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Prince Paul
Politics Of The Business
Razor & Tie

There really isn't anyone with more hip-hop credibility than producer Prince Paul. In an odd way, he's the Madonna of rap. Through the years, he's morphed his sound so many times that it can't be categorized. His changing sound, from his teenage years in Stetasonic all the way up to his recent pairings with Dan the Automator, has always been revolutionary and robust. Which is why his latest album, Politics of the Business, is such a disappointment. It's surprisingly misguided and disjointed. What happened?

Let me get this out there right now: I love Prince Paul. 1999's A Prince Among Thieves is the most singularly creative narrative in hip-hop history. His work with De La Soul, beginning with 1989's 3 Feet and Rising, which expanded sampling sources to all genres of music (including jacking Sesame Street rhymes and Doors bass lines), kicked the door open for other producers.

That's what makes this record all the more frustrating. His recent work (Handsome Boy Modeling School and A Prince Among Thieves) has revolved around a recurring theme. Politics of the Business continues this concept, only weakly. A Prince Among Thieves so eloquently told the story of how crime and the hip-hop game are desperately bound. The album's protagonist, Tariq, represented a whole culture corrupted and connected by crime. Politics..., only Paul's third solo release, looks to defy the classic ideals of rap again.

Unfortunately, the people and music being parodied are the album's downfall. The West Coast slide of "So What" sounds like a Dr. Dre beat, fit with Kokane on the hook. But the song doesn't gel. It can't figure out if it wants to be hard or hilarious. We also get a song wherein rappers bitch about their bitches on "Drama Queen." Truth Enola and De La's Trugoy reflect on the combustibility of their relationships. No new ground covered here. There's even an R&B love joint, the acoustic "Beautifully Absurd." On it, crooner W. Ellington Felton coos about a changed woman. It doesn't fit the flow at all.

All these styles, though, get muddled along with Paul's vision. If he just wanted to hear some of his favorite MCs rhyming over his finely-crafted beats, that would be fine. But constructing the album around a theme that he's already dealt with begs for a comparison.

The album's true but broad insights are best illustrated on the album's skits. Resident hip-hop jokester Dave Chappelle shows up as a ridiculously ignorant record exec. His ignorance highlights hip-hop's decline. "Liked it schmiked it, it's all backpacking music, you're lucky to go double wood with that shit. Stop bringin' me these whack-ass records and bring me some shit I can sell," Chappelle says, noting the obvious bottom-line sentiment in the game. Later, a New York rap station's hype-man repeats the album's title before each song. Tongue-in-cheek horn-blowing runs rampant. It's not surprising that the skits have the clearest voice — Prince Paul and De La Soul basically invented the skit on their debut, 3 Feet High and Rising.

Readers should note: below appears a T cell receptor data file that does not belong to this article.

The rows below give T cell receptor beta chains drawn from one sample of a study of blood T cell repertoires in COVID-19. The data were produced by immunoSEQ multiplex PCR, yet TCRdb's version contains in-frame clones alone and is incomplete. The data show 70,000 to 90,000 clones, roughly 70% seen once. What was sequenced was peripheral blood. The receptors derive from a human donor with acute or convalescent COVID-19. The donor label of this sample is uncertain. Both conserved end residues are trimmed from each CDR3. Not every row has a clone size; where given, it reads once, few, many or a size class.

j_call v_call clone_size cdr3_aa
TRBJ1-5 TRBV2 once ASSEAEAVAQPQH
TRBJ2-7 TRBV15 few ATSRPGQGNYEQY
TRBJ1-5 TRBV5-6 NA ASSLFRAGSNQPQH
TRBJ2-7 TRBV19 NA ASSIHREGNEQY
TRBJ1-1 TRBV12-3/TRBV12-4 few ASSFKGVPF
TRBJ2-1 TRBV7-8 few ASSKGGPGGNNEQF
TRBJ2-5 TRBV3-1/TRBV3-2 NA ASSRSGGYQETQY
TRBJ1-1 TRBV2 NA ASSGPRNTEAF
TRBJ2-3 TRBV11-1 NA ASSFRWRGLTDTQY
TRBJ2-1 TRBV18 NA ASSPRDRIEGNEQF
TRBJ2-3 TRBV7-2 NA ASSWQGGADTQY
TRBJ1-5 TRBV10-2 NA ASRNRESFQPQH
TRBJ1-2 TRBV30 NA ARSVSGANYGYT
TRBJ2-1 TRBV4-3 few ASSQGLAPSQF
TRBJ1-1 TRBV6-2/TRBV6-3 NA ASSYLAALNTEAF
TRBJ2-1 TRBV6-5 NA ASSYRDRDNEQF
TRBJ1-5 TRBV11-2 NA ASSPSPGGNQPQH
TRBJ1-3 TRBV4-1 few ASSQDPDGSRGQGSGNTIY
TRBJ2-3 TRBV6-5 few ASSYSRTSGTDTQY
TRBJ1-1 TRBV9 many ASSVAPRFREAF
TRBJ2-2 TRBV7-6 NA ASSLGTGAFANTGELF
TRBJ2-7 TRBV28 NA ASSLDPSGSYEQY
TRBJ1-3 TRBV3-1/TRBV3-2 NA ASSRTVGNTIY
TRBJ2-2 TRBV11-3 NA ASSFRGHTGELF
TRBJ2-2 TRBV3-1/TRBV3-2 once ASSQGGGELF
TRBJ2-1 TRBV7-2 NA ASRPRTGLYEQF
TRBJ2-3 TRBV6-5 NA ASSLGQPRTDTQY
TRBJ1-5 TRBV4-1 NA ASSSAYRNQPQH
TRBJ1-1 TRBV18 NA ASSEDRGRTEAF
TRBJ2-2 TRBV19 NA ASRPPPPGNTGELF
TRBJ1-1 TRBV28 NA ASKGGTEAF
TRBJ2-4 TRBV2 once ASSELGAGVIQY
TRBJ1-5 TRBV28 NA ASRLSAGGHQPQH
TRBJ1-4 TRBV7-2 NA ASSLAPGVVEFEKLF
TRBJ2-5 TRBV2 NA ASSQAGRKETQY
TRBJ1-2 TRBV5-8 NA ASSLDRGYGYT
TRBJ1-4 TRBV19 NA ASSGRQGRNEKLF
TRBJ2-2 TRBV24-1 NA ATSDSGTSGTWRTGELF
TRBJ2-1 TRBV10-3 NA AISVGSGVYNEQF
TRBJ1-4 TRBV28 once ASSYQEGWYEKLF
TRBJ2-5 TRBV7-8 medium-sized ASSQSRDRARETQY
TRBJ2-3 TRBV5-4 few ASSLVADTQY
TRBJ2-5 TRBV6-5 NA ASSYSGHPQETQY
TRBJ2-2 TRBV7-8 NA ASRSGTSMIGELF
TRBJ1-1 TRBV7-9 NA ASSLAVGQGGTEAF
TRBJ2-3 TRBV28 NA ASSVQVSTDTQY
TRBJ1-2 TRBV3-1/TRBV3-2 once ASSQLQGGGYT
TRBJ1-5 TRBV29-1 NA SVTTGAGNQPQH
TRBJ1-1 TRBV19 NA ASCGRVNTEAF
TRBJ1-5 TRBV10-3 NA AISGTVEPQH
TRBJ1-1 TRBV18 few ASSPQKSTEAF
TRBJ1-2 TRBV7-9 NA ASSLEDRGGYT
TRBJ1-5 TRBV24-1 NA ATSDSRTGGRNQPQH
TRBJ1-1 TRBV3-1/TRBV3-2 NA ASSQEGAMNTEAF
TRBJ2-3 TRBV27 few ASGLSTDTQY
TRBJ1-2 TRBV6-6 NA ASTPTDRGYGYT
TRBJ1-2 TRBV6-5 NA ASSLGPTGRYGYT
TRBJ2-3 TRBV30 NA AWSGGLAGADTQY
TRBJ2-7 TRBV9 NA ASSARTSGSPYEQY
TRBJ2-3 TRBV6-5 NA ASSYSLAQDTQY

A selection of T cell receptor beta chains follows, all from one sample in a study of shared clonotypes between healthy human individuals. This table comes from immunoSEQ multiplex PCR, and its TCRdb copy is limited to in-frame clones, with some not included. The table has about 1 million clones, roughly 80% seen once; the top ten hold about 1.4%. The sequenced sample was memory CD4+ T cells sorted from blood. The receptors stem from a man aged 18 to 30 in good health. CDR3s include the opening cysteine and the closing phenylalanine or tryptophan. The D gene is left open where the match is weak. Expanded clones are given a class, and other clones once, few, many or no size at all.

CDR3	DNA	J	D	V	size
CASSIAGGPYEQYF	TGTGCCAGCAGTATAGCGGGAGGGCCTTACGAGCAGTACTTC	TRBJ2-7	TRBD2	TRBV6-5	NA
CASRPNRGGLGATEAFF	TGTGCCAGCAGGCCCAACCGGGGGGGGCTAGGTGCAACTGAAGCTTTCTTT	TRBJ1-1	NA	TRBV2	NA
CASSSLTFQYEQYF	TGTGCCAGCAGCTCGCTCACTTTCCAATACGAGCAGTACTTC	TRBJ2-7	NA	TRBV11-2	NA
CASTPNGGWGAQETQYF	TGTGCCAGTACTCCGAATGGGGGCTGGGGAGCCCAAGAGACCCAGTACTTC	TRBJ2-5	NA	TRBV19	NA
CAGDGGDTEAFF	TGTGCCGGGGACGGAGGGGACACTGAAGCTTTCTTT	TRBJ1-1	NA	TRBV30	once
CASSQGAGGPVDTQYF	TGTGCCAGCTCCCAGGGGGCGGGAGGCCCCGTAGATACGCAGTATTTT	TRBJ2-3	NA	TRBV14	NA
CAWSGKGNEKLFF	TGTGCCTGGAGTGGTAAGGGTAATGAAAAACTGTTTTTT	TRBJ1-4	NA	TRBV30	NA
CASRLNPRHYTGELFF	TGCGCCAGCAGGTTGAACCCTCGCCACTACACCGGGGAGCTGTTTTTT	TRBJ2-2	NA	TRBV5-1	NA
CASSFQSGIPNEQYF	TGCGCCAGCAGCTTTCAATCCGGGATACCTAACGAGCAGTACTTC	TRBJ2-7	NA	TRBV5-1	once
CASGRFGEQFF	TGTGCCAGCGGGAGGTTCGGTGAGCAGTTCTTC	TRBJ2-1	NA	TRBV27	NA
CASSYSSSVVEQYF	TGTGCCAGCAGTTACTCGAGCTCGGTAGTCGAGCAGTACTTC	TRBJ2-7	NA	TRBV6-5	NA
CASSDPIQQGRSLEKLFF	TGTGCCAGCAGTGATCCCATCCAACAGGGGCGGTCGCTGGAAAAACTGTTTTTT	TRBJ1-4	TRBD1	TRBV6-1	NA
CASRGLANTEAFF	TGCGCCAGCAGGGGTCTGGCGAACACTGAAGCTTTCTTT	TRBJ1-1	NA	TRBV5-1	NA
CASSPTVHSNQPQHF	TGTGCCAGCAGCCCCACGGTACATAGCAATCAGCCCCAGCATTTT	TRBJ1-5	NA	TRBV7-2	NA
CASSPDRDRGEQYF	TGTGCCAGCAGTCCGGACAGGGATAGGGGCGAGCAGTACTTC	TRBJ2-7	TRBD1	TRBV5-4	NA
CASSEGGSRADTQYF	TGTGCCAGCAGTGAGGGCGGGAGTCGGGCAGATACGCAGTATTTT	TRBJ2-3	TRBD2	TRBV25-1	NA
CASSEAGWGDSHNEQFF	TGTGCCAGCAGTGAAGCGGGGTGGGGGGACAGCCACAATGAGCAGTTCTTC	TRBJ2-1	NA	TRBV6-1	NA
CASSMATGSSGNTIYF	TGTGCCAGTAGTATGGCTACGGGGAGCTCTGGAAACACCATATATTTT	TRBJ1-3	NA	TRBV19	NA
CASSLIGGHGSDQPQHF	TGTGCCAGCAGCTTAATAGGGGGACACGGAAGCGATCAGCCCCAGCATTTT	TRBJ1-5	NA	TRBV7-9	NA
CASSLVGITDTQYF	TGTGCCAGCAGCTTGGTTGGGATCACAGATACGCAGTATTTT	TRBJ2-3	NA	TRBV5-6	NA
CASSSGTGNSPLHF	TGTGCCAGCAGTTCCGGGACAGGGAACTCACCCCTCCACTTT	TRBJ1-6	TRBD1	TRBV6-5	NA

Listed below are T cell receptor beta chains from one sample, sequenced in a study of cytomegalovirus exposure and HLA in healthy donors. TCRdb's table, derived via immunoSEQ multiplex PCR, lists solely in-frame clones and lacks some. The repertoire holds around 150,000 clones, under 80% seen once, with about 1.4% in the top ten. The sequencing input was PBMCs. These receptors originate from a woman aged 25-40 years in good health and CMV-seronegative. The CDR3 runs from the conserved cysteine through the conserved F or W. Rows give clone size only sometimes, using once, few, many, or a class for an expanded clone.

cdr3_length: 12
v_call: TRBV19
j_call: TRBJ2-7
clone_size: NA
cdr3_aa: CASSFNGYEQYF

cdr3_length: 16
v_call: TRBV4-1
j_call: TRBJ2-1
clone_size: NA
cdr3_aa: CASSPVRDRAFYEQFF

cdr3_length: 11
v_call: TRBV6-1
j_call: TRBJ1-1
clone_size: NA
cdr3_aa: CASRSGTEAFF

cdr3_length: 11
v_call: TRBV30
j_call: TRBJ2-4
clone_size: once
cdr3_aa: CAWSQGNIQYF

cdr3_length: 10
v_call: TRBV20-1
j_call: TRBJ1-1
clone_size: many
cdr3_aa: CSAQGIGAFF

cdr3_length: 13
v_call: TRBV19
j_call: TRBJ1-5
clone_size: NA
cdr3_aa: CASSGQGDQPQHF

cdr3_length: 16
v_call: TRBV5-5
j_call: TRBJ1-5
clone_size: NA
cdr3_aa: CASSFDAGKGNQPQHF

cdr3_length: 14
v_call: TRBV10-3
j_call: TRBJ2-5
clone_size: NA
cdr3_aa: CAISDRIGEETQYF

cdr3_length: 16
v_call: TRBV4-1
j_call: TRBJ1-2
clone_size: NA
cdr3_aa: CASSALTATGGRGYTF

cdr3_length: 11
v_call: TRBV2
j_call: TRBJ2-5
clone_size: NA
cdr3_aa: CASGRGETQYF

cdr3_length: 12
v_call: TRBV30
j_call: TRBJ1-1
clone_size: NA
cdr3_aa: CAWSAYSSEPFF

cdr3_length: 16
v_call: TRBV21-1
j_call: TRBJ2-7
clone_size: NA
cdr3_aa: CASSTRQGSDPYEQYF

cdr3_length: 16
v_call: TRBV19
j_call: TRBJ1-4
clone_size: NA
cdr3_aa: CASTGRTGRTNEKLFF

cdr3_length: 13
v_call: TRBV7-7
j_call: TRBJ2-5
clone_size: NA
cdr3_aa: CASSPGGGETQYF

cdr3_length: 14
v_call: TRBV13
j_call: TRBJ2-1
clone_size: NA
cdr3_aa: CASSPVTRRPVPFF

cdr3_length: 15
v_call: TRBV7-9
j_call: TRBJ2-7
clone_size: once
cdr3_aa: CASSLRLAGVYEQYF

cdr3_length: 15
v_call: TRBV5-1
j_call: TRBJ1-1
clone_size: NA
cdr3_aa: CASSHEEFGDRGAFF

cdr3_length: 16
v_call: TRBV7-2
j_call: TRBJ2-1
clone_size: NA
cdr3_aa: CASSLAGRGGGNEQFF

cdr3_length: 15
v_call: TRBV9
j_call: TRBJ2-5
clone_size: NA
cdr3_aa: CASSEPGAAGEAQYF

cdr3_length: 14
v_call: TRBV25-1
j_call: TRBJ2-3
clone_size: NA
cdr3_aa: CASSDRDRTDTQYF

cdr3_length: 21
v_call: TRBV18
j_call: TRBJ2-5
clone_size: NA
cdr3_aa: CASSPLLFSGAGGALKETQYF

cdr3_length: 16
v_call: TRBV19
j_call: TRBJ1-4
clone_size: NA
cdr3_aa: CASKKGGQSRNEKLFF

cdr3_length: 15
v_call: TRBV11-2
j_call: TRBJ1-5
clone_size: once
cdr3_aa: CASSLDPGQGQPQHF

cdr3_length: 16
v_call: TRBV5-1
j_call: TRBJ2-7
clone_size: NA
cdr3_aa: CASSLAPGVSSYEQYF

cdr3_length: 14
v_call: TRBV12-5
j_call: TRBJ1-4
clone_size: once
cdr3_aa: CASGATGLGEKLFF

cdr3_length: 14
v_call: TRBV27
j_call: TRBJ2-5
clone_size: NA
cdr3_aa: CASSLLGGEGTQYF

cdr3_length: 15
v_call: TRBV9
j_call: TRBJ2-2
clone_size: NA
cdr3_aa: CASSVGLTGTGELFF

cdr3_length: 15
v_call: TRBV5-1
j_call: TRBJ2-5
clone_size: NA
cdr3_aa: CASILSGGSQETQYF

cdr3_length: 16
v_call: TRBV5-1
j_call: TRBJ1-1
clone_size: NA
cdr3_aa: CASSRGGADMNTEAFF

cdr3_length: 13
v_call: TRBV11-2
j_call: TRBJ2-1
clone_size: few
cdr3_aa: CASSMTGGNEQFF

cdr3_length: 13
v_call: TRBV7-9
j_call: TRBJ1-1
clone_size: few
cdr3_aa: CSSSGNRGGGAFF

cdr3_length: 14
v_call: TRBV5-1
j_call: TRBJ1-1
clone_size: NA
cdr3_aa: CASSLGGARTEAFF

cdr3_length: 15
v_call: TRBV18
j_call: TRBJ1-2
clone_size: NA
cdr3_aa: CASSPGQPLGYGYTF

Politics of the Business is not a bad album, it's just confused. Backpackers will scoop this up and smirk at all the insider jokes. But they'll be missing the point. They're being lampooned along with everyone else.

There are a few legitimate bangers here. Chubb Rock, the underutilized Wordsworth and MF Doom rip "People, Places and Things." All three MCs note their contempt for the who-you-know culture over a familiar Paul maraca-laced beat. And Guru and Planet Asia show up to destroy "Not Trying to Hear It," another muffled horn-laden rhythm. But the quality wordsmiths can't save the album from its fundamental problems.

Prince Paul is better than this. If he wanted to make hardcore, grimy music, his stint with the Gravediggaz, he could have done that. If he wanted to joke around and do some silly posturing like on the Handsome Boy project, that would be cool, too. But don't throw us this jumbled mess packaged as a hypothesis. We get it. Rap is way too shallow. Everybody thinks they're the shit, even if they're not. Even if they are the most innovative producer of the last two decades.

by Sean Fennessey

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